American Journalist, 27 years old, David Cohn started off as a freelance writing also for Wired, Seed Magazine, Columbia Journalism Preview. As editor at he took care of a project focused on citizen journalism. He organizes, on account of, his first Networked Journalism Summit which had the purpose of gathering all the best practices and professionals of online journalism. He also worked for Broowaha, wide network of citizen journalism and now he works in Oakland, near San Francisco.

David’s professional background surely played an important part in ideating and creating, a crowdfunding journalism project to support local and investigative journalism, started in 2008. The web platform established itself and grew with great success last year, also thank to the 340.000 dollars financing from the United States’ organization Knight Foundation. allows the freelance journalists to show projects to the public, that, if interested, can finance it by donating up to 20% of the total project whole cost.

This project is very interesting because it represents one of the possible paths practicable by journalism in the future. As a matter of fact it mixes professional journalism with local information: it revalue the professional figure of the journalist, remarking the responsibility which distinguishes his job, in relation both to the contents that it produces and to the public, and it gives value to the news that are not taken into consideration by traditional medias. The one way and elitary communication, proper of traditional journalism is overturned because the journalist, through the web platform, has a chance to “present his “pitch” to the whole world, directly involving the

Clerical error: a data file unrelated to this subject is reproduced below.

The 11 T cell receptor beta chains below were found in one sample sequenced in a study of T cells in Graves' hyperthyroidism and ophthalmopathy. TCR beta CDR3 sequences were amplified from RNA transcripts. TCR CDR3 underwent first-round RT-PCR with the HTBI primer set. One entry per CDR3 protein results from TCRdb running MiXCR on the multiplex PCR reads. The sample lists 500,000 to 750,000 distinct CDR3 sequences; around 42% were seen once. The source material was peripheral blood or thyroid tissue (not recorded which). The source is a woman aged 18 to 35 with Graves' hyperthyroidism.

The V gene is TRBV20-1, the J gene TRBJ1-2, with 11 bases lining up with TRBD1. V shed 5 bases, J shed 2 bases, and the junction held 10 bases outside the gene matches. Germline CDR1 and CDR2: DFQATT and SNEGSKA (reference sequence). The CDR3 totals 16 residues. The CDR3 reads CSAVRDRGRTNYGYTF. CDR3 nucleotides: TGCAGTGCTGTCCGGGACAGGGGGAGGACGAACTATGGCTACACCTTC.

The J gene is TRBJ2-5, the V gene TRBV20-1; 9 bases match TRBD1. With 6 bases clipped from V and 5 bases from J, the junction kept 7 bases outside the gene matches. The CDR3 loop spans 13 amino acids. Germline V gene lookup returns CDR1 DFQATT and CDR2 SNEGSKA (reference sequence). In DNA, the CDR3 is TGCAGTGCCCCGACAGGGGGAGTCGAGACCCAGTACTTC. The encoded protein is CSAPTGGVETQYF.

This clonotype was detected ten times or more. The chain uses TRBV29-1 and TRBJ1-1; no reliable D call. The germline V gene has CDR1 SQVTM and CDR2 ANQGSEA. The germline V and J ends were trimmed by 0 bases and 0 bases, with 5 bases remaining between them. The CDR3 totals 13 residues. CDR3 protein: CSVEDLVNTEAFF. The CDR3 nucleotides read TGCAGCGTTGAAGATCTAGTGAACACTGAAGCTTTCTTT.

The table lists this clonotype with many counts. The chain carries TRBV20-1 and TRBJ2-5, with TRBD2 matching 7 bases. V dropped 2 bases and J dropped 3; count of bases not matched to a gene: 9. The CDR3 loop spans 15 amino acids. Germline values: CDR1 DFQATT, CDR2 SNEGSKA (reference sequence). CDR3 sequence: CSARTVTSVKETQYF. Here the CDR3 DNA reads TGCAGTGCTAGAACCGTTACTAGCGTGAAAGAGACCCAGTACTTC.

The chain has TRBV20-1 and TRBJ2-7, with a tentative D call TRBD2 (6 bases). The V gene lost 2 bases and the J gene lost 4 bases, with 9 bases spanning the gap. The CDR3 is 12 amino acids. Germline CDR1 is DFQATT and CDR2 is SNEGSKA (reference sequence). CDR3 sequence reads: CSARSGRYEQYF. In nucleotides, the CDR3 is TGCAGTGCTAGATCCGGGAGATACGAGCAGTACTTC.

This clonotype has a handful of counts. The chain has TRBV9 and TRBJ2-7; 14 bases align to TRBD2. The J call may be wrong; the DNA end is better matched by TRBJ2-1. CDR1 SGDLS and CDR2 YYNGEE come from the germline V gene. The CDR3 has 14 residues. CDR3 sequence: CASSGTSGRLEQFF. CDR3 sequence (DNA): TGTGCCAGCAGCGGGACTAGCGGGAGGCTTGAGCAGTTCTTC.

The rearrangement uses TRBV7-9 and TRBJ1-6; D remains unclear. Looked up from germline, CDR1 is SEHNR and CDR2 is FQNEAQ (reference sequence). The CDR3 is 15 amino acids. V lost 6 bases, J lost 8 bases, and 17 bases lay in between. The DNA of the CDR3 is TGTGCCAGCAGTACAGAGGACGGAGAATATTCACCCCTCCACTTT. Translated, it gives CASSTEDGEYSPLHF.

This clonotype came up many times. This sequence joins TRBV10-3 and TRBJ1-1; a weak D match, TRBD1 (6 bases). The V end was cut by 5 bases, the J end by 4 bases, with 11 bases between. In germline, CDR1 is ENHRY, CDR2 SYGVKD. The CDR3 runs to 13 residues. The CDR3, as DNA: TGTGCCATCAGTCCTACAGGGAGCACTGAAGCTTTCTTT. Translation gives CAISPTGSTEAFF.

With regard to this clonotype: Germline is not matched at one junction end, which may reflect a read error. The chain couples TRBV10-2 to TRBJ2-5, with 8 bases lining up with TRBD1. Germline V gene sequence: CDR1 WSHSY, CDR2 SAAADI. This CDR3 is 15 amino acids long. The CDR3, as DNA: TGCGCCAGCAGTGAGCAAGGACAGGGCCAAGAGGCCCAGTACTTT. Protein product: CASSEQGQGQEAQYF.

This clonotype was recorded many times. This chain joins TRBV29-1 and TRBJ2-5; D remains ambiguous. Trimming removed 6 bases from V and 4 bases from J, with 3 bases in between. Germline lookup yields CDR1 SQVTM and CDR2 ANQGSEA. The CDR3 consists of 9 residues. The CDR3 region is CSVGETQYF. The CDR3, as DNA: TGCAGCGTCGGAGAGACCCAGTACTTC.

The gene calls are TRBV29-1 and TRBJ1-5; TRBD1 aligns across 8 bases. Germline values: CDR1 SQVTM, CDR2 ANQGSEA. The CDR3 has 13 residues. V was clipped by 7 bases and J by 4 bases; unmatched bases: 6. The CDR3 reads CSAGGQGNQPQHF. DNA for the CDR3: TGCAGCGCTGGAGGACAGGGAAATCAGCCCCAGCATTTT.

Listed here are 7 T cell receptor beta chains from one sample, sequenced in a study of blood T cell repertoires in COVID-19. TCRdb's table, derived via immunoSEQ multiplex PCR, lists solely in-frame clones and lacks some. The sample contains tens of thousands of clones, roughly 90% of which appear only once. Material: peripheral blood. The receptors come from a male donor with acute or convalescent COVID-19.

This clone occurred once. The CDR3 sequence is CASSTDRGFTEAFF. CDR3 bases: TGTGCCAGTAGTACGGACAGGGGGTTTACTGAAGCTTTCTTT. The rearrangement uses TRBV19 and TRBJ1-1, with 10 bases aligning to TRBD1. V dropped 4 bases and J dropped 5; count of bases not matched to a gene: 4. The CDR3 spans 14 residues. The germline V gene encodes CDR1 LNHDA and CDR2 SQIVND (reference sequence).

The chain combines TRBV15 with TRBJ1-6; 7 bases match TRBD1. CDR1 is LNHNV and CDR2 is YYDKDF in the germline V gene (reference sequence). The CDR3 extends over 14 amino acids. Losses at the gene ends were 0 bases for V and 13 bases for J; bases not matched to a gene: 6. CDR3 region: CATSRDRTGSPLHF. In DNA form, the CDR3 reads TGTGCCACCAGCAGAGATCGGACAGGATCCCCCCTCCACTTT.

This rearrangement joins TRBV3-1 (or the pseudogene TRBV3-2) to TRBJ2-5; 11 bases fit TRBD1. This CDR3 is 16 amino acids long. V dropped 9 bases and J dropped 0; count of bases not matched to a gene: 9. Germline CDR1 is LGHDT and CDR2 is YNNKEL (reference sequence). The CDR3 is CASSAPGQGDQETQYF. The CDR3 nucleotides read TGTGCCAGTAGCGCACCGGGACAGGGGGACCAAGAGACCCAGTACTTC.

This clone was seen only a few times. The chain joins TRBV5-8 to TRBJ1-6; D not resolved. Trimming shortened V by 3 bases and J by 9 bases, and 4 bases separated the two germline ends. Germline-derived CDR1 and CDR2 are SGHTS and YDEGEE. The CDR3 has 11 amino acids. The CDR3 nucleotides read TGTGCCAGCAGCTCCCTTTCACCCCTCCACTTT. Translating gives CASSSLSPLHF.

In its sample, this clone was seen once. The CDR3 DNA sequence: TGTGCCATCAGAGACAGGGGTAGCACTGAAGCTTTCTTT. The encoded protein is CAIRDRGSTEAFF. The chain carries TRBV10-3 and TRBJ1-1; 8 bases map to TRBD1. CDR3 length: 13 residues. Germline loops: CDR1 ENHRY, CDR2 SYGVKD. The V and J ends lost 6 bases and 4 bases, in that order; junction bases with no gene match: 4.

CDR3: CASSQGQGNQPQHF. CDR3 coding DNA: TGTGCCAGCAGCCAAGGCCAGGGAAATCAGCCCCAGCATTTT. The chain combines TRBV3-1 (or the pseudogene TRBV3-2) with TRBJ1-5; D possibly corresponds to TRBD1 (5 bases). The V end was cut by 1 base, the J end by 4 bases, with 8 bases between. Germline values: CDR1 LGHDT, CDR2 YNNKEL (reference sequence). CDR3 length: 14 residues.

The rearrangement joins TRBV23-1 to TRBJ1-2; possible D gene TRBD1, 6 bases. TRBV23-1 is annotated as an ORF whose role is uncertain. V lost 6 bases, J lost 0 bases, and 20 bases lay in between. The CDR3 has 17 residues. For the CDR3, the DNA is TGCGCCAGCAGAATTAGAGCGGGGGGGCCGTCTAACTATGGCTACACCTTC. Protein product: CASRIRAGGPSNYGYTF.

At the basis of there is the core concept in which David strongly believes, according to which journalism is a process and not a product, characterized by a highly participatory nature. This is what we spoke about in the following interview, about the birth of and of journalism’s future..

Simona Fiore: is a project based on the phenomenon of crowdfunding journalism: could you explain me what is this about an then in detail talk about your projext?

David Cohn: is trying to pioneer what I call community funding reporting, which is the act of distributing a cost of hiring a reporter across a (lot of different people) network of people. So, there are a lot of journalism project that try to distribute the workload like citizen journalism or distributing reporting or crowdsourcing, and this is crowdfunding; so we’re not distributing the workload. The workload is on few individuals, but trying to distribute the financial load.

Simona Fiore: From where did the idea of creating a project to sustain local and investigative
journalism come from?

David Cohn: The idea comes from two places: the first place is that I was a freelance reporter myself and the system seems some antiquated, because I had to pitch one person or I had to pitch the editor and I had to do via one to one communication, I couldn’t pitch many editors, or pitch the world or pitch the audience, so this is one part. The other part is that I was a research assistant for a guy named Jack Howell who claimed the phrase crowdsourcing and he was working on his blog and I am his research assistant and I started reserching crowdfunding on site like donor’s choose and those are obviously big inspirations for crowdfunding.

Simona Fiore: Which are the issues and stories people are generally more interested in and for which they are willing to pay?